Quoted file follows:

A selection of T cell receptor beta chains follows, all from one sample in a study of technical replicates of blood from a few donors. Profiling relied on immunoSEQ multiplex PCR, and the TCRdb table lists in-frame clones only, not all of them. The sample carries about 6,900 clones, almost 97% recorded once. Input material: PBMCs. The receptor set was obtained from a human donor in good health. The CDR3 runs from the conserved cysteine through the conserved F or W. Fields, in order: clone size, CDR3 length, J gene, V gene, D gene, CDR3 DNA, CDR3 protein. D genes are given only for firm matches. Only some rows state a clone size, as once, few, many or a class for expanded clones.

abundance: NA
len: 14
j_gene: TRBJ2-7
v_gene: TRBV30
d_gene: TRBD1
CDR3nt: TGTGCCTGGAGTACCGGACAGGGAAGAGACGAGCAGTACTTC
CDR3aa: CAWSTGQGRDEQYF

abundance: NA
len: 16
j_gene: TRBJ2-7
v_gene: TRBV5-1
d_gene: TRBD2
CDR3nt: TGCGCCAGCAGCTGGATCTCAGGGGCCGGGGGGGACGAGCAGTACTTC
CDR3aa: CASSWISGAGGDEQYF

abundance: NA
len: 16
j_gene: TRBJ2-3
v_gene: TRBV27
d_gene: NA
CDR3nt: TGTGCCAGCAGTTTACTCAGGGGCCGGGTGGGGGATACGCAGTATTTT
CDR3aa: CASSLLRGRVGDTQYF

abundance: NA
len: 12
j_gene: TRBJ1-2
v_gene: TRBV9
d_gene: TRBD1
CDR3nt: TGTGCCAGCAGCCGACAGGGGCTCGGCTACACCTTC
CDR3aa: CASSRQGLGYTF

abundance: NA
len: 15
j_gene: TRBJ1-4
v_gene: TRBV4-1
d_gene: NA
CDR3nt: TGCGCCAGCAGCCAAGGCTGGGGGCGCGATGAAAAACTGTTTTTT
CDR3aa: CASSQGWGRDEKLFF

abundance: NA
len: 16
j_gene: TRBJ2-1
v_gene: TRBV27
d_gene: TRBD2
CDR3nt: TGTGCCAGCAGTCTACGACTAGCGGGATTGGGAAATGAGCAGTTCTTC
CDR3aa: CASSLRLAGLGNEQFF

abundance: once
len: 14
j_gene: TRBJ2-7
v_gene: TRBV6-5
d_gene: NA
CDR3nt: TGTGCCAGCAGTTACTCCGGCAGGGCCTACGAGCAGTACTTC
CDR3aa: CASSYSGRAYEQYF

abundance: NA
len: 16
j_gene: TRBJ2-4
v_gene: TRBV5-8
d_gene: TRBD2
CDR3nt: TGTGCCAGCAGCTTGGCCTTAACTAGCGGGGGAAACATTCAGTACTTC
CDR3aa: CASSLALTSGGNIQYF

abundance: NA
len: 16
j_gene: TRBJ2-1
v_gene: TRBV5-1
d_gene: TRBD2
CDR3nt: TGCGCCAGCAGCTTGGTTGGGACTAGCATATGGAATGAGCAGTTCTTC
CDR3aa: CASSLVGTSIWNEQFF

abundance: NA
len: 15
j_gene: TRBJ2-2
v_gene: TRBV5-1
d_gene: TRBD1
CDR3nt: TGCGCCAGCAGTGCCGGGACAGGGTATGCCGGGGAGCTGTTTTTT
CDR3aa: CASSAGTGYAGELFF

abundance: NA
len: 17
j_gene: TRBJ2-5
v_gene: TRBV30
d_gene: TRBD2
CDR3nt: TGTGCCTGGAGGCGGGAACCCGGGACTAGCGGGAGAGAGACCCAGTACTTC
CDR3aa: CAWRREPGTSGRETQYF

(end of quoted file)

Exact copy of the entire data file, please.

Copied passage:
A selection of T cell receptor beta chains follows, all from one sample in a study of technical replicates of blood from a few donors. Profiling relied on immunoSEQ multiplex PCR, and the TCRdb table lists in-frame clones only, not all of them. The sample carries about 6,900 clones, almost 97% recorded once. Input material: PBMCs. The receptor set was obtained from a human donor in good health. The CDR3 runs from the conserved cysteine through the conserved F or W. Fields, in order: clone size, CDR3 length, J gene, V gene, D gene, CDR3 DNA, CDR3 protein. D genes are given only for firm matches. Only some rows state a clone size, as once, few, many or a class for expanded clones.

abundance: NA
len: 14
j_gene: TRBJ2-7
v_gene: TRBV30
d_gene: TRBD1
CDR3nt: TGTGCCTGGAGTACCGGACAGGGAAGAGACGAGCAGTACTTC
CDR3aa: CAWSTGQGRDEQYF

abundance: NA
len: 16
j_gene: TRBJ2-7
v_gene: TRBV5-1
d_gene: TRBD2
CDR3nt: TGCGCCAGCAGCTGGATCTCAGGGGCCGGGGGGGACGAGCAGTACTTC
CDR3aa: CASSWISGAGGDEQYF

abundance: NA
len: 16
j_gene: TRBJ2-3
v_gene: TRBV27
d_gene: NA
CDR3nt: TGTGCCAGCAGTTTACTCAGGGGCCGGGTGGGGGATACGCAGTATTTT
CDR3aa: CASSLLRGRVGDTQYF

abundance: NA
len: 12
j_gene: TRBJ1-2
v_gene: TRBV9
d_gene: TRBD1
CDR3nt: TGTGCCAGCAGCCGACAGGGGCTCGGCTACACCTTC
CDR3aa: CASSRQGLGYTF

abundance: NA
len: 15
j_gene: TRBJ1-4
v_gene: TRBV4-1
d_gene: NA
CDR3nt: TGCGCCAGCAGCCAAGGCTGGGGGCGCGATGAAAAACTGTTTTTT
CDR3aa: CASSQGWGRDEKLFF

abundance: NA
len: 16
j_gene: TRBJ2-1
v_gene: TRBV27
d_gene: TRBD2
CDR3nt: TGTGCCAGCAGTCTACGACTAGCGGGATTGGGAAATGAGCAGTTCTTC
CDR3aa: CASSLRLAGLGNEQFF

abundance: once
len: 14
j_gene: TRBJ2-7
v_gene: TRBV6-5
d_gene: NA
CDR3nt: TGTGCCAGCAGTTACTCCGGCAGGGCCTACGAGCAGTACTTC
CDR3aa: CASSYSGRAYEQYF

abundance: NA
len: 16
j_gene: TRBJ2-4
v_gene: TRBV5-8
d_gene: TRBD2
CDR3nt: TGTGCCAGCAGCTTGGCCTTAACTAGCGGGGGAAACATTCAGTACTTC
CDR3aa: CASSLALTSGGNIQYF

abundance: NA
len: 16
j_gene: TRBJ2-1
v_gene: TRBV5-1
d_gene: TRBD2
CDR3nt: TGCGCCAGCAGCTTGGTTGGGACTAGCATATGGAATGAGCAGTTCTTC
CDR3aa: CASSLVGTSIWNEQFF

abundance: NA
len: 15
j_gene: TRBJ2-2
v_gene: TRBV5-1
d_gene: TRBD1
CDR3nt: TGCGCCAGCAGTGCCGGGACAGGGTATGCCGGGGAGCTGTTTTTT
CDR3aa: CASSAGTGYAGELFF

abundance: NA
len: 17
j_gene: TRBJ2-5
v_gene: TRBV30
d_gene: TRBD2
CDR3nt: TGTGCCTGGAGGCGGGAACCCGGGACTAGCGGGAGAGAGACCCAGTACTTC
CDR3aa: CAWRREPGTSGRETQYF